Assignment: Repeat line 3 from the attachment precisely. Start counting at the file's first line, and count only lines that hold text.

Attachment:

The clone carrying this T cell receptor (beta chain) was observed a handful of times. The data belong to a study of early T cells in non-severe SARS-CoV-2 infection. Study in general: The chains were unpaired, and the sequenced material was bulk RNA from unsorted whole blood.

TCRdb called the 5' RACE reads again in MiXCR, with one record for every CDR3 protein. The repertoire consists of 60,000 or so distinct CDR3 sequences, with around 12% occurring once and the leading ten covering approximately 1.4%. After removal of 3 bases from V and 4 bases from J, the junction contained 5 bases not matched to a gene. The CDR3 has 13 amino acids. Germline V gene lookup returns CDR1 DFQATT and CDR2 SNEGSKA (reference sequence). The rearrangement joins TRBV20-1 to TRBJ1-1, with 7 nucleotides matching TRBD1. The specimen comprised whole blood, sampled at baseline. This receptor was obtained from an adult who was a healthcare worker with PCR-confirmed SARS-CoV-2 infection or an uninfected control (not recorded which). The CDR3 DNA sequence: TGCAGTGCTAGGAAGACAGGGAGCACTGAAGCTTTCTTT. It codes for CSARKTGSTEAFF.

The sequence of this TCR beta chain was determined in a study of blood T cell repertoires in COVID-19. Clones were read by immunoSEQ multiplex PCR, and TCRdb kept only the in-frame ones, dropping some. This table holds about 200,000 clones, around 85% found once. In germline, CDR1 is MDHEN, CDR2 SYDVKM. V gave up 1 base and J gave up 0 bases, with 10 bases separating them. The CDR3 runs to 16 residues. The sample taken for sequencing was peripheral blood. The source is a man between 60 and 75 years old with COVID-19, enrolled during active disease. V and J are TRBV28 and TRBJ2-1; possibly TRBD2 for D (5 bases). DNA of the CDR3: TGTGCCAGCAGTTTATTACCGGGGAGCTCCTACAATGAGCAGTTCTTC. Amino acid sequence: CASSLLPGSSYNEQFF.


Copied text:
The sequence of this TCR beta chain was determined in a study of blood T cell repertoires in COVID-19. Clones were read by immunoSEQ multiplex PCR, and TCRdb kept only the in-frame ones, dropping some. This table holds about 200,000 clones, around 85% found once. In germline, CDR1 is MDHEN, CDR2 SYDVKM. V gave up 1 base and J gave up 0 bases, with 10 bases separating them. The CDR3 runs to 16 residues. The sample taken for sequencing was peripheral blood. The source is a man between 60 and 75 years old with COVID-19, enrolled during active disease. V and J are TRBV28 and TRBJ2-1; possibly TRBD2 for D (5 bases). DNA of the CDR3: TGTGCCAGCAGTTTATTACCGGGGAGCTCCTACAATGAGCAGTTCTTC. Amino acid sequence: CASSLLPGSSYNEQFF.